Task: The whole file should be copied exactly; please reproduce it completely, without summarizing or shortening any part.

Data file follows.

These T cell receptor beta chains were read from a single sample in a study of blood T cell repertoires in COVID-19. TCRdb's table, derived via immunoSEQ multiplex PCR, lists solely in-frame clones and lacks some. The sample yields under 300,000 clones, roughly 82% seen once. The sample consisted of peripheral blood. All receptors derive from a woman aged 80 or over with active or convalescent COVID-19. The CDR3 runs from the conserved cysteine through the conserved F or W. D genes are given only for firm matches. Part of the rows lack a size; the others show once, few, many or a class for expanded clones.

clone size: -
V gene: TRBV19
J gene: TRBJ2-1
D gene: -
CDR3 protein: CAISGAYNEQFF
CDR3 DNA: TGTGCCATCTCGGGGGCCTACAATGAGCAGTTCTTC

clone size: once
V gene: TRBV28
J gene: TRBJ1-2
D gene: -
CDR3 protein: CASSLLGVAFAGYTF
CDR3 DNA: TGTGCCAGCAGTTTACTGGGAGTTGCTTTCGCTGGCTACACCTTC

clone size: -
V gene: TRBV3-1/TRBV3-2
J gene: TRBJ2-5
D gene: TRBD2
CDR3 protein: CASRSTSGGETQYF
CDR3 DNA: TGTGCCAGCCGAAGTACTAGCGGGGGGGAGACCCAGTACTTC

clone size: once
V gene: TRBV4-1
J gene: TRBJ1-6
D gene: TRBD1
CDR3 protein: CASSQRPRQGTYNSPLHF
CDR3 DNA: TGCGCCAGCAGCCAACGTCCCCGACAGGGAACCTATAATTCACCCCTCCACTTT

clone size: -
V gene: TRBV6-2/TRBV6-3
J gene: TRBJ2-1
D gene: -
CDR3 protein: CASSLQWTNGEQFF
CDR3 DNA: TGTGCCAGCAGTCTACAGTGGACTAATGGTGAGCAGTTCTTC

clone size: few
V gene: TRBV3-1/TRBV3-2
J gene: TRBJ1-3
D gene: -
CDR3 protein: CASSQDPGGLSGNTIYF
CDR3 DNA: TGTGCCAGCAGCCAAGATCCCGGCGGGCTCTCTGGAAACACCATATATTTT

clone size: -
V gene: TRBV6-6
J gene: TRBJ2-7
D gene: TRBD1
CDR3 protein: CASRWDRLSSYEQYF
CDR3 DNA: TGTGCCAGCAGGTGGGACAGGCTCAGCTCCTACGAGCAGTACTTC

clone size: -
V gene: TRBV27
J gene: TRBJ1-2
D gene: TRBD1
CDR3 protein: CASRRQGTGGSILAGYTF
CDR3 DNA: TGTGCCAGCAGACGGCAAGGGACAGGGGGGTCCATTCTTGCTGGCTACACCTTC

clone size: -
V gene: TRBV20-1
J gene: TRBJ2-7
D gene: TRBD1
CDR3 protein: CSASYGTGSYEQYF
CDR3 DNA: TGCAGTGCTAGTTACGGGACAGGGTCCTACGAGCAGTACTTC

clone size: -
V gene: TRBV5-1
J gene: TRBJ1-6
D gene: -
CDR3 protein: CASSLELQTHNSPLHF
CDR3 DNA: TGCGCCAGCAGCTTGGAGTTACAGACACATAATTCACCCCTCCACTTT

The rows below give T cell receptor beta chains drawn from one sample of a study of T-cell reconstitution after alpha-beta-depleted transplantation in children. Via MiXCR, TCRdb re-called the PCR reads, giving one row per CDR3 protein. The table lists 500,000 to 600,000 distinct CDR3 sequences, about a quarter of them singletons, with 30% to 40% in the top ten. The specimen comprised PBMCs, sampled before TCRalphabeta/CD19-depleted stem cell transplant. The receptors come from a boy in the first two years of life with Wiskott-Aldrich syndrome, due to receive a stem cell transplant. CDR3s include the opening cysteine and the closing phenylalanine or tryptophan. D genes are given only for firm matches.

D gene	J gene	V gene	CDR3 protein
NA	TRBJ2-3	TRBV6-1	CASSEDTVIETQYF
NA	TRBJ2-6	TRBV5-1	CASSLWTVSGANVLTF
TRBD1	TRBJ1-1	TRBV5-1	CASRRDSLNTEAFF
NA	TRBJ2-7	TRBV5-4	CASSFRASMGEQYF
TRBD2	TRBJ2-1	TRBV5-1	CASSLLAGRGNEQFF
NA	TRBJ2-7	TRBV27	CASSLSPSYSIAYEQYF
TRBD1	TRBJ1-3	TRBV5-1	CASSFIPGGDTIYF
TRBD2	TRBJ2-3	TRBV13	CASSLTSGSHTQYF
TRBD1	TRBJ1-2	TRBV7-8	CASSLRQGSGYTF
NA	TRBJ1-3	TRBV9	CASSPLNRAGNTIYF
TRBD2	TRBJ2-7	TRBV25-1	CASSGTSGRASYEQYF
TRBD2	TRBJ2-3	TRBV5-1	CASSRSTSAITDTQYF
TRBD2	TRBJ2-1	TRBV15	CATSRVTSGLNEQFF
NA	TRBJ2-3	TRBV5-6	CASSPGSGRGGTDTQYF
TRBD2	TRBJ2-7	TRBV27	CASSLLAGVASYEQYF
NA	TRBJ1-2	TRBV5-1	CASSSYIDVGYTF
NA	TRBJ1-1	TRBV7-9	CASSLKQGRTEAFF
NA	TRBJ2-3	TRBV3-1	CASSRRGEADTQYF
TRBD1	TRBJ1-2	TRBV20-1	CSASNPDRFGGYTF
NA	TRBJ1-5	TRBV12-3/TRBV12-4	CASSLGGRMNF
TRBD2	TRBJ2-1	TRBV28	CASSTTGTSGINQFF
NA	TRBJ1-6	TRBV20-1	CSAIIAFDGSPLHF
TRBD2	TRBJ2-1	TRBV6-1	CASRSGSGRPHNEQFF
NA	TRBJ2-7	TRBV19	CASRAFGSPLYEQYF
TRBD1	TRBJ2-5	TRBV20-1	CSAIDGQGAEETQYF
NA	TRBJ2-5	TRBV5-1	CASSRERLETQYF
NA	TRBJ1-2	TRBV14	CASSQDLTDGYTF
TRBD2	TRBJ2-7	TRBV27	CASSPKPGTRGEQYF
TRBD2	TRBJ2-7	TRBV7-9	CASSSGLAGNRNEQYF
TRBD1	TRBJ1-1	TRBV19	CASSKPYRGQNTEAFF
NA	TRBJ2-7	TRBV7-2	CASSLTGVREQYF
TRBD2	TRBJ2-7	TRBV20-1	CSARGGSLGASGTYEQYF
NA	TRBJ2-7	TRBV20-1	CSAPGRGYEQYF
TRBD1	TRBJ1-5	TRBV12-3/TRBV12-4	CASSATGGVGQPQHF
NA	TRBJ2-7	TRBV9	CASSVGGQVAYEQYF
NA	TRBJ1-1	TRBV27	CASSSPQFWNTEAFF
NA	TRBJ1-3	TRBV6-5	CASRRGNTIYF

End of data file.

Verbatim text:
These T cell receptor beta chains were read from a single sample in a study of blood T cell repertoires in COVID-19. TCRdb's table, derived via immunoSEQ multiplex PCR, lists solely in-frame clones and lacks some. The sample yields under 300,000 clones, roughly 82% seen once. The sample consisted of peripheral blood. All receptors derive from a woman aged 80 or over with active or convalescent COVID-19. The CDR3 runs from the conserved cysteine through the conserved F or W. D genes are given only for firm matches. Part of the rows lack a size; the others show once, few, many or a class for expanded clones.

clone size: -
V gene: TRBV19
J gene: TRBJ2-1
D gene: -
CDR3 protein: CAISGAYNEQFF
CDR3 DNA: TGTGCCATCTCGGGGGCCTACAATGAGCAGTTCTTC

clone size: once
V gene: TRBV28
J gene: TRBJ1-2
D gene: -
CDR3 protein: CASSLLGVAFAGYTF
CDR3 DNA: TGTGCCAGCAGTTTACTGGGAGTTGCTTTCGCTGGCTACACCTTC

clone size: -
V gene: TRBV3-1/TRBV3-2
J gene: TRBJ2-5
D gene: TRBD2
CDR3 protein: CASRSTSGGETQYF
CDR3 DNA: TGTGCCAGCCGAAGTACTAGCGGGGGGGAGACCCAGTACTTC

clone size: once
V gene: TRBV4-1
J gene: TRBJ1-6
D gene: TRBD1
CDR3 protein: CASSQRPRQGTYNSPLHF
CDR3 DNA: TGCGCCAGCAGCCAACGTCCCCGACAGGGAACCTATAATTCACCCCTCCACTTT

clone size: -
V gene: TRBV6-2/TRBV6-3
J gene: TRBJ2-1
D gene: -
CDR3 protein: CASSLQWTNGEQFF
CDR3 DNA: TGTGCCAGCAGTCTACAGTGGACTAATGGTGAGCAGTTCTTC

clone size: few
V gene: TRBV3-1/TRBV3-2
J gene: TRBJ1-3
D gene: -
CDR3 protein: CASSQDPGGLSGNTIYF
CDR3 DNA: TGTGCCAGCAGCCAAGATCCCGGCGGGCTCTCTGGAAACACCATATATTTT

clone size: -
V gene: TRBV6-6
J gene: TRBJ2-7
D gene: TRBD1
CDR3 protein: CASRWDRLSSYEQYF
CDR3 DNA: TGTGCCAGCAGGTGGGACAGGCTCAGCTCCTACGAGCAGTACTTC

clone size: -
V gene: TRBV27
J gene: TRBJ1-2
D gene: TRBD1
CDR3 protein: CASRRQGTGGSILAGYTF
CDR3 DNA: TGTGCCAGCAGACGGCAAGGGACAGGGGGGTCCATTCTTGCTGGCTACACCTTC

clone size: -
V gene: TRBV20-1
J gene: TRBJ2-7
D gene: TRBD1
CDR3 protein: CSASYGTGSYEQYF
CDR3 DNA: TGCAGTGCTAGTTACGGGACAGGGTCCTACGAGCAGTACTTC

clone size: -
V gene: TRBV5-1
J gene: TRBJ1-6
D gene: -
CDR3 protein: CASSLELQTHNSPLHF
CDR3 DNA: TGCGCCAGCAGCTTGGAGTTACAGACACATAATTCACCCCTCCACTTT

The rows below give T cell receptor beta chains drawn from one sample of a study of T-cell reconstitution after alpha-beta-depleted transplantation in children. Via MiXCR, TCRdb re-called the PCR reads, giving one row per CDR3 protein. The table lists 500,000 to 600,000 distinct CDR3 sequences, about a quarter of them singletons, with 30% to 40% in the top ten. The specimen comprised PBMCs, sampled before TCRalphabeta/CD19-depleted stem cell transplant. The receptors come from a boy in the first two years of life with Wiskott-Aldrich syndrome, due to receive a stem cell transplant. CDR3s include the opening cysteine and the closing phenylalanine or tryptophan. D genes are given only for firm matches.

D gene	J gene	V gene	CDR3 protein
NA	TRBJ2-3	TRBV6-1	CASSEDTVIETQYF
NA	TRBJ2-6	TRBV5-1	CASSLWTVSGANVLTF
TRBD1	TRBJ1-1	TRBV5-1	CASRRDSLNTEAFF
NA	TRBJ2-7	TRBV5-4	CASSFRASMGEQYF
TRBD2	TRBJ2-1	TRBV5-1	CASSLLAGRGNEQFF
NA	TRBJ2-7	TRBV27	CASSLSPSYSIAYEQYF
TRBD1	TRBJ1-3	TRBV5-1	CASSFIPGGDTIYF
TRBD2	TRBJ2-3	TRBV13	CASSLTSGSHTQYF
TRBD1	TRBJ1-2	TRBV7-8	CASSLRQGSGYTF
NA	TRBJ1-3	TRBV9	CASSPLNRAGNTIYF
TRBD2	TRBJ2-7	TRBV25-1	CASSGTSGRASYEQYF
TRBD2	TRBJ2-3	TRBV5-1	CASSRSTSAITDTQYF
TRBD2	TRBJ2-1	TRBV15	CATSRVTSGLNEQFF
NA	TRBJ2-3	TRBV5-6	CASSPGSGRGGTDTQYF
TRBD2	TRBJ2-7	TRBV27	CASSLLAGVASYEQYF
NA	TRBJ1-2	TRBV5-1	CASSSYIDVGYTF
NA	TRBJ1-1	TRBV7-9	CASSLKQGRTEAFF
NA	TRBJ2-3	TRBV3-1	CASSRRGEADTQYF
TRBD1	TRBJ1-2	TRBV20-1	CSASNPDRFGGYTF
NA	TRBJ1-5	TRBV12-3/TRBV12-4	CASSLGGRMNF
TRBD2	TRBJ2-1	TRBV28	CASSTTGTSGINQFF
NA	TRBJ1-6	TRBV20-1	CSAIIAFDGSPLHF
TRBD2	TRBJ2-1	TRBV6-1	CASRSGSGRPHNEQFF
NA	TRBJ2-7	TRBV19	CASRAFGSPLYEQYF
TRBD1	TRBJ2-5	TRBV20-1	CSAIDGQGAEETQYF
NA	TRBJ2-5	TRBV5-1	CASSRERLETQYF
NA	TRBJ1-2	TRBV14	CASSQDLTDGYTF
TRBD2	TRBJ2-7	TRBV27	CASSPKPGTRGEQYF
TRBD2	TRBJ2-7	TRBV7-9	CASSSGLAGNRNEQYF
TRBD1	TRBJ1-1	TRBV19	CASSKPYRGQNTEAFF
NA	TRBJ2-7	TRBV7-2	CASSLTGVREQYF
TRBD2	TRBJ2-7	TRBV20-1	CSARGGSLGASGTYEQYF
NA	TRBJ2-7	TRBV20-1	CSAPGRGYEQYF
TRBD1	TRBJ1-5	TRBV12-3/TRBV12-4	CASSATGGVGQPQHF
NA	TRBJ2-7	TRBV9	CASSVGGQVAYEQYF
NA	TRBJ1-1	TRBV27	CASSSPQFWNTEAFF
NA	TRBJ1-3	TRBV6-5	CASRRGNTIYF